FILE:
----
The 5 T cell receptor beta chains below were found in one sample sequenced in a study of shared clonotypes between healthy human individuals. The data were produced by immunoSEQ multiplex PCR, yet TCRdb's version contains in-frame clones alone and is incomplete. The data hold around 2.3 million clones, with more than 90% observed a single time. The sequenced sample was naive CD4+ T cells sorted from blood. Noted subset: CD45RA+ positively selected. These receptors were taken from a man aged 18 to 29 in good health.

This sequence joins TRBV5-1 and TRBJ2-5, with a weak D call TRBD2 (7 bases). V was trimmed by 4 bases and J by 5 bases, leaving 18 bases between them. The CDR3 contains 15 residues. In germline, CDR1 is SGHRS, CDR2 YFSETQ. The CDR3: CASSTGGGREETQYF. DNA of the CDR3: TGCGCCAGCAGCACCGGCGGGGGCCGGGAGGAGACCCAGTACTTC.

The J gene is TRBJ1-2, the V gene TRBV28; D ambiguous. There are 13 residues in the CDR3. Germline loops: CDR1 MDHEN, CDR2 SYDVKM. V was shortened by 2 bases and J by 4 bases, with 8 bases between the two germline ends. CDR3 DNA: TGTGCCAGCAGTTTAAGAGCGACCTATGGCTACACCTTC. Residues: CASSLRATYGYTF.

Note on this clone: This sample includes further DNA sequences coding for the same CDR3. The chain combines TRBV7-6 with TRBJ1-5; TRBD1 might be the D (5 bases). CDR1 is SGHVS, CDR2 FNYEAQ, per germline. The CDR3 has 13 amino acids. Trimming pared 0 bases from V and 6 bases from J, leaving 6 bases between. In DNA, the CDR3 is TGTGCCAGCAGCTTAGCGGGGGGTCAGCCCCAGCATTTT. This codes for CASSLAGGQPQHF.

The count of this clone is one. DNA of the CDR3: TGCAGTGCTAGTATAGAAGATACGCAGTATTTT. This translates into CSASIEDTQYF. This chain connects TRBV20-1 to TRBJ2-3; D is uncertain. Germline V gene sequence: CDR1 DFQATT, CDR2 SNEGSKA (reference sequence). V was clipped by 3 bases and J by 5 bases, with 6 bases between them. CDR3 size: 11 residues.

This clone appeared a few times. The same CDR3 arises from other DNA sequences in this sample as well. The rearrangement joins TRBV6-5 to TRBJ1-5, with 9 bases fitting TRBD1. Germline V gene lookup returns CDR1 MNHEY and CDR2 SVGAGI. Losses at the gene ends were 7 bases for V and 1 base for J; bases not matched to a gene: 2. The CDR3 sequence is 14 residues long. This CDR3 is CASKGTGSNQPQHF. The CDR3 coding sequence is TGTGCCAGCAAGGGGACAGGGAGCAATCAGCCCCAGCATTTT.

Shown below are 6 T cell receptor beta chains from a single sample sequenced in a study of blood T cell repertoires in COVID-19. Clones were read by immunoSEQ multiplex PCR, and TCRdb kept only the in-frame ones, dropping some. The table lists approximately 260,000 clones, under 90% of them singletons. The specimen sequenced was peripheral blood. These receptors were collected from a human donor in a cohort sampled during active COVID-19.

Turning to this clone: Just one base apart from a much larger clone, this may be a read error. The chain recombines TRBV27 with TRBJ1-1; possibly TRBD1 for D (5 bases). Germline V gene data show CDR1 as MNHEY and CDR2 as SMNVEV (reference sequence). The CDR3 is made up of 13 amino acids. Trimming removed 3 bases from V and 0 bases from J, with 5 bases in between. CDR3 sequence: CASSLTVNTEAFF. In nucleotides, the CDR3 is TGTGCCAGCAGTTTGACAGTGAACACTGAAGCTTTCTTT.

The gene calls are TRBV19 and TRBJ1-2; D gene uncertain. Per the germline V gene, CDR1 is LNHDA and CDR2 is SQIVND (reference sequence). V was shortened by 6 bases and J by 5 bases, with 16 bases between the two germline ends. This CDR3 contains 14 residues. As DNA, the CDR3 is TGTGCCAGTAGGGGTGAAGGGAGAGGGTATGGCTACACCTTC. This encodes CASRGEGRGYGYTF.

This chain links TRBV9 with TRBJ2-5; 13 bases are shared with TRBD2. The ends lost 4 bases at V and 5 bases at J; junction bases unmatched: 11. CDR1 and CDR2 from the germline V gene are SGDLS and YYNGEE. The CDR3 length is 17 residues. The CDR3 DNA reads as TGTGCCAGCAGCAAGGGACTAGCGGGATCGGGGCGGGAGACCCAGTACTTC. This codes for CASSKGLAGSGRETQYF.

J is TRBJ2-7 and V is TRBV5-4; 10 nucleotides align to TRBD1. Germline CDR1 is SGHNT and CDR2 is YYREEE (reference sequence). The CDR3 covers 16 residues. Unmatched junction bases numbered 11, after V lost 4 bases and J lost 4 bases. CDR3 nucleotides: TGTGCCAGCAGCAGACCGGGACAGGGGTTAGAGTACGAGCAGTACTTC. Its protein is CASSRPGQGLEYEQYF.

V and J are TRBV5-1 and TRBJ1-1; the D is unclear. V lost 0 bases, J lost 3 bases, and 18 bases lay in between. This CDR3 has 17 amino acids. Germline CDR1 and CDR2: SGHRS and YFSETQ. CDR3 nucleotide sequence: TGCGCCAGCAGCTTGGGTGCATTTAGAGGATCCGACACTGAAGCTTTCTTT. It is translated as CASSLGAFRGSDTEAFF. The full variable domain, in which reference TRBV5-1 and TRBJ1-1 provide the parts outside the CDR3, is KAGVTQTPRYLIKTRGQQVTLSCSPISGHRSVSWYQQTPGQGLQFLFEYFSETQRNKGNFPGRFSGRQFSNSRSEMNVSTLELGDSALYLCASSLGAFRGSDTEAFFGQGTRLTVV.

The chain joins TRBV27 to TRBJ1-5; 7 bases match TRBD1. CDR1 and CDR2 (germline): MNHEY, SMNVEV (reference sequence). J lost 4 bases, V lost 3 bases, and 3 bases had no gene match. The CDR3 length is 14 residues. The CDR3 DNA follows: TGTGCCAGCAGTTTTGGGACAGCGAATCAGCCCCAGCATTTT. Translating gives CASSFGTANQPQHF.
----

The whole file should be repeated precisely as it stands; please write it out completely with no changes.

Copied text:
The 5 T cell receptor beta chains below were found in one sample sequenced in a study of shared clonotypes between healthy human individuals. The data were produced by immunoSEQ multiplex PCR, yet TCRdb's version contains in-frame clones alone and is incomplete. The data hold around 2.3 million clones, with more than 90% observed a single time. The sequenced sample was naive CD4+ T cells sorted from blood. Noted subset: CD45RA+ positively selected. These receptors were taken from a man aged 18 to 29 in good health.

This sequence joins TRBV5-1 and TRBJ2-5, with a weak D call TRBD2 (7 bases). V was trimmed by 4 bases and J by 5 bases, leaving 18 bases between them. The CDR3 contains 15 residues. In germline, CDR1 is SGHRS, CDR2 YFSETQ. The CDR3: CASSTGGGREETQYF. DNA of the CDR3: TGCGCCAGCAGCACCGGCGGGGGCCGGGAGGAGACCCAGTACTTC.

The J gene is TRBJ1-2, the V gene TRBV28; D ambiguous. There are 13 residues in the CDR3. Germline loops: CDR1 MDHEN, CDR2 SYDVKM. V was shortened by 2 bases and J by 4 bases, with 8 bases between the two germline ends. CDR3 DNA: TGTGCCAGCAGTTTAAGAGCGACCTATGGCTACACCTTC. Residues: CASSLRATYGYTF.

Note on this clone: This sample includes further DNA sequences coding for the same CDR3. The chain combines TRBV7-6 with TRBJ1-5; TRBD1 might be the D (5 bases). CDR1 is SGHVS, CDR2 FNYEAQ, per germline. The CDR3 has 13 amino acids. Trimming pared 0 bases from V and 6 bases from J, leaving 6 bases between. In DNA, the CDR3 is TGTGCCAGCAGCTTAGCGGGGGGTCAGCCCCAGCATTTT. This codes for CASSLAGGQPQHF.

The count of this clone is one. DNA of the CDR3: TGCAGTGCTAGTATAGAAGATACGCAGTATTTT. This translates into CSASIEDTQYF. This chain connects TRBV20-1 to TRBJ2-3; D is uncertain. Germline V gene sequence: CDR1 DFQATT, CDR2 SNEGSKA (reference sequence). V was clipped by 3 bases and J by 5 bases, with 6 bases between them. CDR3 size: 11 residues.

This clone appeared a few times. The same CDR3 arises from other DNA sequences in this sample as well. The rearrangement joins TRBV6-5 to TRBJ1-5, with 9 bases fitting TRBD1. Germline V gene lookup returns CDR1 MNHEY and CDR2 SVGAGI. Losses at the gene ends were 7 bases for V and 1 base for J; bases not matched to a gene: 2. The CDR3 sequence is 14 residues long. This CDR3 is CASKGTGSNQPQHF. The CDR3 coding sequence is TGTGCCAGCAAGGGGACAGGGAGCAATCAGCCCCAGCATTTT.

Shown below are 6 T cell receptor beta chains from a single sample sequenced in a study of blood T cell repertoires in COVID-19. Clones were read by immunoSEQ multiplex PCR, and TCRdb kept only the in-frame ones, dropping some. The table lists approximately 260,000 clones, under 90% of them singletons. The specimen sequenced was peripheral blood. These receptors were collected from a human donor in a cohort sampled during active COVID-19.

Turning to this clone: Just one base apart from a much larger clone, this may be a read error. The chain recombines TRBV27 with TRBJ1-1; possibly TRBD1 for D (5 bases). Germline V gene data show CDR1 as MNHEY and CDR2 as SMNVEV (reference sequence). The CDR3 is made up of 13 amino acids. Trimming removed 3 bases from V and 0 bases from J, with 5 bases in between. CDR3 sequence: CASSLTVNTEAFF. In nucleotides, the CDR3 is TGTGCCAGCAGTTTGACAGTGAACACTGAAGCTTTCTTT.

The gene calls are TRBV19 and TRBJ1-2; D gene uncertain. Per the germline V gene, CDR1 is LNHDA and CDR2 is SQIVND (reference sequence). V was shortened by 6 bases and J by 5 bases, with 16 bases between the two germline ends. This CDR3 contains 14 residues. As DNA, the CDR3 is TGTGCCAGTAGGGGTGAAGGGAGAGGGTATGGCTACACCTTC. This encodes CASRGEGRGYGYTF.

This chain links TRBV9 with TRBJ2-5; 13 bases are shared with TRBD2. The ends lost 4 bases at V and 5 bases at J; junction bases unmatched: 11. CDR1 and CDR2 from the germline V gene are SGDLS and YYNGEE. The CDR3 length is 17 residues. The CDR3 DNA reads as TGTGCCAGCAGCAAGGGACTAGCGGGATCGGGGCGGGAGACCCAGTACTTC. This codes for CASSKGLAGSGRETQYF.

J is TRBJ2-7 and V is TRBV5-4; 10 nucleotides align to TRBD1. Germline CDR1 is SGHNT and CDR2 is YYREEE (reference sequence). The CDR3 covers 16 residues. Unmatched junction bases numbered 11, after V lost 4 bases and J lost 4 bases. CDR3 nucleotides: TGTGCCAGCAGCAGACCGGGACAGGGGTTAGAGTACGAGCAGTACTTC. Its protein is CASSRPGQGLEYEQYF.

V and J are TRBV5-1 and TRBJ1-1; the D is unclear. V lost 0 bases, J lost 3 bases, and 18 bases lay in between. This CDR3 has 17 amino acids. Germline CDR1 and CDR2: SGHRS and YFSETQ. CDR3 nucleotide sequence: TGCGCCAGCAGCTTGGGTGCATTTAGAGGATCCGACACTGAAGCTTTCTTT. It is translated as CASSLGAFRGSDTEAFF. The full variable domain, in which reference TRBV5-1 and TRBJ1-1 provide the parts outside the CDR3, is KAGVTQTPRYLIKTRGQQVTLSCSPISGHRSVSWYQQTPGQGLQFLFEYFSETQRNKGNFPGRFSGRQFSNSRSEMNVSTLELGDSALYLCASSLGAFRGSDTEAFFGQGTRLTVV.

The chain joins TRBV27 to TRBJ1-5; 7 bases match TRBD1. CDR1 and CDR2 (germline): MNHEY, SMNVEV (reference sequence). J lost 4 bases, V lost 3 bases, and 3 bases had no gene match. The CDR3 length is 14 residues. The CDR3 DNA follows: TGTGCCAGCAGTTTTGGGACAGCGAATCAGCCCCAGCATTTT. Translating gives CASSFGTANQPQHF.